Remaining images of Martha Washington are abundant. However, those drawn directly from her life are scarce. In an age before photography, some of the best clues to understanding Martha Washington's personal appearance come from portrait miniatures and paintings done during her lifetime. Many were rendered later in her life and project an image of Martha as a simply dressed matron with hair tucked neatly into her mop cap. A different Martha Washington emerges, however, through early renderings, contemporary descriptions, invoices, correspondence, and surviving personal articles.
In 1757, upon the death of her first husband Daniel Parke Custis, Martha Custis assumed administration over the Custis estate, including her late husband's extensive business operations. As a result, she was called upon to deal directly with the London mercantile community. In addition to negotiating tobacco sales, she requested and received fashionable English laces, silks, jewelry, footwear, bonnets, and silk stockings. Of the goods shipped by Cary and Company of London, the largest number were textiles ordered for Martha and her children—the majority in dress silk, and to Mantuamaker John Scherberg, who specialized in rich silks produced at the Spitalfields factories.
Martha Washington's jewelry complimented her fine clothing. Through the 1760s Washington frequently purchased jewelry featuring garnets, highly fashionable and popular at the time. In 1760, for example, she received "a pair [of] 3 dropt Garnet Earrings," presumably to wear with one of the two garnet necklaces sent to her the previous year. An additional pair of earrings arrived in 1764. Although diamonds were becoming more available to prominent American colonials by the latter half of the eighteenth century, paste stones or diamond substitutes remained exceedingly popular. They were usually set by jewelers with the same care given to precious stones.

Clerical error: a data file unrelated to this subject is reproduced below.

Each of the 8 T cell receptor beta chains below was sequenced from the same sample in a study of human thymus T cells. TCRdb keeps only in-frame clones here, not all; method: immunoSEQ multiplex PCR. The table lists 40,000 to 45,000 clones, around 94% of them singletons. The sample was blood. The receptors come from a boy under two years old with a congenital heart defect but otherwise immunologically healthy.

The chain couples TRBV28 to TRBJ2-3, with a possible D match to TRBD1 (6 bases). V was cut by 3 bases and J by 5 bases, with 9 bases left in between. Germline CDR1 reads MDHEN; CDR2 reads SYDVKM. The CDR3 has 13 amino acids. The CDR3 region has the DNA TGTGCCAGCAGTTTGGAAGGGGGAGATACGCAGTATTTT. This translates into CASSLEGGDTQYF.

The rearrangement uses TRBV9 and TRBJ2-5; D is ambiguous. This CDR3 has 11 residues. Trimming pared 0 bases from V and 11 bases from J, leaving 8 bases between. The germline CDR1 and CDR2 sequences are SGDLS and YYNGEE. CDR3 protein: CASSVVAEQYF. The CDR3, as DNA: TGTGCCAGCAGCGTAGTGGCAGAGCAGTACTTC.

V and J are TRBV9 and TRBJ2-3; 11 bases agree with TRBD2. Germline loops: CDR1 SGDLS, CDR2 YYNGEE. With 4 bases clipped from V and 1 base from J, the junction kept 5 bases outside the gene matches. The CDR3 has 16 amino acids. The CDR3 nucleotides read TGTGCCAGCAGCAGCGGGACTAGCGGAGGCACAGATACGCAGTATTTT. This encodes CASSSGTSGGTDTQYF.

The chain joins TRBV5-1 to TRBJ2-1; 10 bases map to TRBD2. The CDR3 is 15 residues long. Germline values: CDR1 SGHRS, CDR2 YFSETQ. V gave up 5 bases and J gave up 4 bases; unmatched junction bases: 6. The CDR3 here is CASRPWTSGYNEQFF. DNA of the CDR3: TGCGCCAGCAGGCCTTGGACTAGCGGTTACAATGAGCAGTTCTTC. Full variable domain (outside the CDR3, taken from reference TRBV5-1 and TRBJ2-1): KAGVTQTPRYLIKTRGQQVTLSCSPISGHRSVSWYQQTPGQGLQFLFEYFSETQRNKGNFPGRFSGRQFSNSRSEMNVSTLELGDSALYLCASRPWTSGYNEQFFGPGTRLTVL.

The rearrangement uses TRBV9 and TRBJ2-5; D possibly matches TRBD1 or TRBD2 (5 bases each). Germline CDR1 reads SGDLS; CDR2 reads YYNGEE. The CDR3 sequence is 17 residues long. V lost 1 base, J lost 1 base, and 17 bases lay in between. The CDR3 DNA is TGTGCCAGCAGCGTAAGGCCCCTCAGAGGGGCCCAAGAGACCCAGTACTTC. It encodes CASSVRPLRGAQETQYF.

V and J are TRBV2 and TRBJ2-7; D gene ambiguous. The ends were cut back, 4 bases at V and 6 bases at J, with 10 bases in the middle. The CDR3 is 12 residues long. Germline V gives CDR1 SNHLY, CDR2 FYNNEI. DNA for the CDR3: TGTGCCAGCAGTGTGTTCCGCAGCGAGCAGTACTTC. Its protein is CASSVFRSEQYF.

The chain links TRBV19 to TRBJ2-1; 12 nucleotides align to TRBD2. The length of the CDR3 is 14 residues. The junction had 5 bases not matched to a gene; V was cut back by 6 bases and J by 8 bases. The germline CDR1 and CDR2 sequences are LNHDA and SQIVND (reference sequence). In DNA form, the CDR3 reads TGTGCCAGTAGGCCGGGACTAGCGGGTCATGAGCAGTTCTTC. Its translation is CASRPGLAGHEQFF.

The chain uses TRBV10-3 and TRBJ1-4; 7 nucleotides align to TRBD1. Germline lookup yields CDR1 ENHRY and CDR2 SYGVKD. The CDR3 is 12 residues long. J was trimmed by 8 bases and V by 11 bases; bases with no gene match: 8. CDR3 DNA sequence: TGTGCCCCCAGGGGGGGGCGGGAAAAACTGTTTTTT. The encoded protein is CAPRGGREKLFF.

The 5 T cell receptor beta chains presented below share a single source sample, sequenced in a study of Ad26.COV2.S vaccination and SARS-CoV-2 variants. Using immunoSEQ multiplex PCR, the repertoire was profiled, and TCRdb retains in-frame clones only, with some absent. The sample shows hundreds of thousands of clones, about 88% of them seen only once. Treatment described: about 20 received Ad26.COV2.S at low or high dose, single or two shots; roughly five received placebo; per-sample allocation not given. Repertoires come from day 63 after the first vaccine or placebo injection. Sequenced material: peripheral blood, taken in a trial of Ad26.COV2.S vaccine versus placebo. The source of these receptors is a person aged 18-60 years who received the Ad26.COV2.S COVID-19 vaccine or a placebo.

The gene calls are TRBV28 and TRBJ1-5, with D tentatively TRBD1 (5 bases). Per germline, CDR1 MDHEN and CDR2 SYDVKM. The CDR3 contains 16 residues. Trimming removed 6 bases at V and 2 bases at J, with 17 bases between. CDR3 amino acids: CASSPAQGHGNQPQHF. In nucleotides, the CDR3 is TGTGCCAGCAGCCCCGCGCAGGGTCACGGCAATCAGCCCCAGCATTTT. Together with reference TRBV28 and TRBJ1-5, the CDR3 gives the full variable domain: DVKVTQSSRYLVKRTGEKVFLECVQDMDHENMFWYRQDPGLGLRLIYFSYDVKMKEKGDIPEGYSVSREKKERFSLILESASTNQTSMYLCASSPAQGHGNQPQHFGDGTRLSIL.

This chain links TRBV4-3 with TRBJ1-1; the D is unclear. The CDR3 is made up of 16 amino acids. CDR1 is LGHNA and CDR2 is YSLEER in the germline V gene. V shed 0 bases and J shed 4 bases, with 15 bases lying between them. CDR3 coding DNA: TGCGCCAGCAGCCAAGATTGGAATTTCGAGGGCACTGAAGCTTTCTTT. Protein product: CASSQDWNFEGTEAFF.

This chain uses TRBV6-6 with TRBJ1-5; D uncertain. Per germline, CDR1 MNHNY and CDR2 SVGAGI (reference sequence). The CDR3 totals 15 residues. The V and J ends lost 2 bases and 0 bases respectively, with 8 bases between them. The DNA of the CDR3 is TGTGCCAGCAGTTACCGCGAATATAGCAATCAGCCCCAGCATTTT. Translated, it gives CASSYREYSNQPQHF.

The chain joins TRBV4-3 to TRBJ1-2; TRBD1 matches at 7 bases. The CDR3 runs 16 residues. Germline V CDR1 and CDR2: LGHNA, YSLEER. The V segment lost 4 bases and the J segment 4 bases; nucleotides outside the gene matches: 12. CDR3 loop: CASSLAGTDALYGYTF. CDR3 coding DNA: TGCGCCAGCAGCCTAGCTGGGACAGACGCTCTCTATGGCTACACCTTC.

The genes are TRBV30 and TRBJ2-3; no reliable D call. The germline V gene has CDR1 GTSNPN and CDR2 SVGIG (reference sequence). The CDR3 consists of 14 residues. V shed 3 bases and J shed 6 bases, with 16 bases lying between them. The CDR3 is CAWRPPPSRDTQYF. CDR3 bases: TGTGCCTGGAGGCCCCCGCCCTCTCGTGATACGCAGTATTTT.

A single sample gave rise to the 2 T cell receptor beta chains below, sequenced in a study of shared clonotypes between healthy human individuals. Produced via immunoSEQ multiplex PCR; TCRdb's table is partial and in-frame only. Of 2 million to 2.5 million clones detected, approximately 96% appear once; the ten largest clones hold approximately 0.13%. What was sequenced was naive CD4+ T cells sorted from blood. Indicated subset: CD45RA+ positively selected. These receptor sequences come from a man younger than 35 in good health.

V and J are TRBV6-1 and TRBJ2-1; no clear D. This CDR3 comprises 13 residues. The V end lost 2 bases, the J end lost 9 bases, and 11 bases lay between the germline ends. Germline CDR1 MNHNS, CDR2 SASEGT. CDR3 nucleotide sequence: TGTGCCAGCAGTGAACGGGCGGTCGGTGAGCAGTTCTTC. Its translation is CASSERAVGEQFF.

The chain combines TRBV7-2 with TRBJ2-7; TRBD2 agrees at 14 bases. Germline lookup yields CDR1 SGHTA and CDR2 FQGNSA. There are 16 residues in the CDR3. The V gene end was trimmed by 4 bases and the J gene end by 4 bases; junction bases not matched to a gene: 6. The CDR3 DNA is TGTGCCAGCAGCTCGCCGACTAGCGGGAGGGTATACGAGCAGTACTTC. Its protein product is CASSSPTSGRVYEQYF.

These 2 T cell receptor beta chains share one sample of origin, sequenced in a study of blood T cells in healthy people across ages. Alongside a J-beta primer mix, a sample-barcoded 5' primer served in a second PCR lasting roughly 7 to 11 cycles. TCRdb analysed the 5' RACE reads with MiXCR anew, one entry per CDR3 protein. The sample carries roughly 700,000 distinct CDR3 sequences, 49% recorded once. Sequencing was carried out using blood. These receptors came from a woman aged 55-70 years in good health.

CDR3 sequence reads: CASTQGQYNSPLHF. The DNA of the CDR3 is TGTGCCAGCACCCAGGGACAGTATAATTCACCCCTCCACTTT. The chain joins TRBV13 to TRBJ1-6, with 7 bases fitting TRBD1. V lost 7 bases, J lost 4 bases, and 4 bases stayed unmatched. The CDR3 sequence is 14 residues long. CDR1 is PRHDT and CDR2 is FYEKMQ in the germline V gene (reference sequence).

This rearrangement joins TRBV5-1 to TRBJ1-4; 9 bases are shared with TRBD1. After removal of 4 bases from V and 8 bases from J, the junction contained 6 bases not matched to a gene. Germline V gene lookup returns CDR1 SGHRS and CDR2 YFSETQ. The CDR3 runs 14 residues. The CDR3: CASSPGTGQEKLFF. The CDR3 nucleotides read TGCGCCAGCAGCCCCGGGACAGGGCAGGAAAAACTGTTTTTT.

Martha Washington's attire was not lacking in quality as she established herself as mistress of Mount Vernon. She secured precisely the goods that she wished for, in what was likely a conscious effort to establish an image of herself in her new community and amongst her circle of acquaintances. Yet she simultaneously attempted to avoid the appearance of abundant luxury. Ostentation was something that both Washingtons wished to avoid in order to not gain a reputation of over-indulgence. At the same time, maintaining a fashionable appearance reflective of their elevated public position, particularly after George Washington's ascension to Commander-in-Chief, was of tantamount importance.
When George Washington was elected President in 1789, Martha Washington was fifty-eight years old. The range of items available to the Washingtons was enhanced by the offerings of local shops in Philadelphia and New York that would not have been available near Mount Vernon. On average, the Washingtons each spent between $600 and $800 a year on clothing. Martha Washington paid another $200 per year to her hairdresser and spent about $150 annually on new jewelry.
The extravagance found later in Martha Washington's life may seem somewhat out of character, but it was in line with a woman who understood the importance and meaning conveyed by personal appearance. And as her husband entered the presidency, Martha Washington sought to define her role as a reflection of the ideological foundation of the new republic. She did keep to the philosophical premises of the new nation and sought to avoid any appearance of an American aristocracy or court culture, a distinction she made further apparent in her choice of attire. As described by Abigail Adams, wife of second President John Adams, Martha Washington remained: "plain in her dress, but that plainness is the best of article…. Her manners are modest and unassuming, dignified and feminine."1 Martha Washington understood the importance of the clothing and jewelry that she wore, as well as the social and political meanings attached.
Mount Vernon Estate and Gardens
1. Quoted in Natalie S. Bober, Abigail Adams: Witness to Revolution (New York: Simon and Schuster, 1995), 161.